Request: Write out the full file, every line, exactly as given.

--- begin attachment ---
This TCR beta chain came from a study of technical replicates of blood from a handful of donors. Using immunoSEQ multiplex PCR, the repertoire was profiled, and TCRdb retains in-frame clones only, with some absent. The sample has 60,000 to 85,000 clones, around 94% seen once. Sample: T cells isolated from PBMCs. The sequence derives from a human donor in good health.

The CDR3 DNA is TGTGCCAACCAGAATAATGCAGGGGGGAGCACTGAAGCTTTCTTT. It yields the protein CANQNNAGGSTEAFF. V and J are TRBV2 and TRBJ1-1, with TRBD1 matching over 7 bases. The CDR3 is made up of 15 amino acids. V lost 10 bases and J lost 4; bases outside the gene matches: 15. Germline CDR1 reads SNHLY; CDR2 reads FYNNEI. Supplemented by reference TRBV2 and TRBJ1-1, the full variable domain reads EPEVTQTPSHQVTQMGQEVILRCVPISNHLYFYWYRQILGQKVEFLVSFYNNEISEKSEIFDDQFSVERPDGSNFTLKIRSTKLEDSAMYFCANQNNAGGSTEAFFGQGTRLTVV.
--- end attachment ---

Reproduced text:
This TCR beta chain came from a study of technical replicates of blood from a handful of donors. Using immunoSEQ multiplex PCR, the repertoire was profiled, and TCRdb retains in-frame clones only, with some absent. The sample has 60,000 to 85,000 clones, around 94% seen once. Sample: T cells isolated from PBMCs. The sequence derives from a human donor in good health.

The CDR3 DNA is TGTGCCAACCAGAATAATGCAGGGGGGAGCACTGAAGCTTTCTTT. It yields the protein CANQNNAGGSTEAFF. V and J are TRBV2 and TRBJ1-1, with TRBD1 matching over 7 bases. The CDR3 is made up of 15 amino acids. V lost 10 bases and J lost 4; bases outside the gene matches: 15. Germline CDR1 reads SNHLY; CDR2 reads FYNNEI. Supplemented by reference TRBV2 and TRBJ1-1, the full variable domain reads EPEVTQTPSHQVTQMGQEVILRCVPISNHLYFYWYRQILGQKVEFLVSFYNNEISEKSEIFDDQFSVERPDGSNFTLKIRSTKLEDSAMYFCANQNNAGGSTEAFFGQGTRLTVV.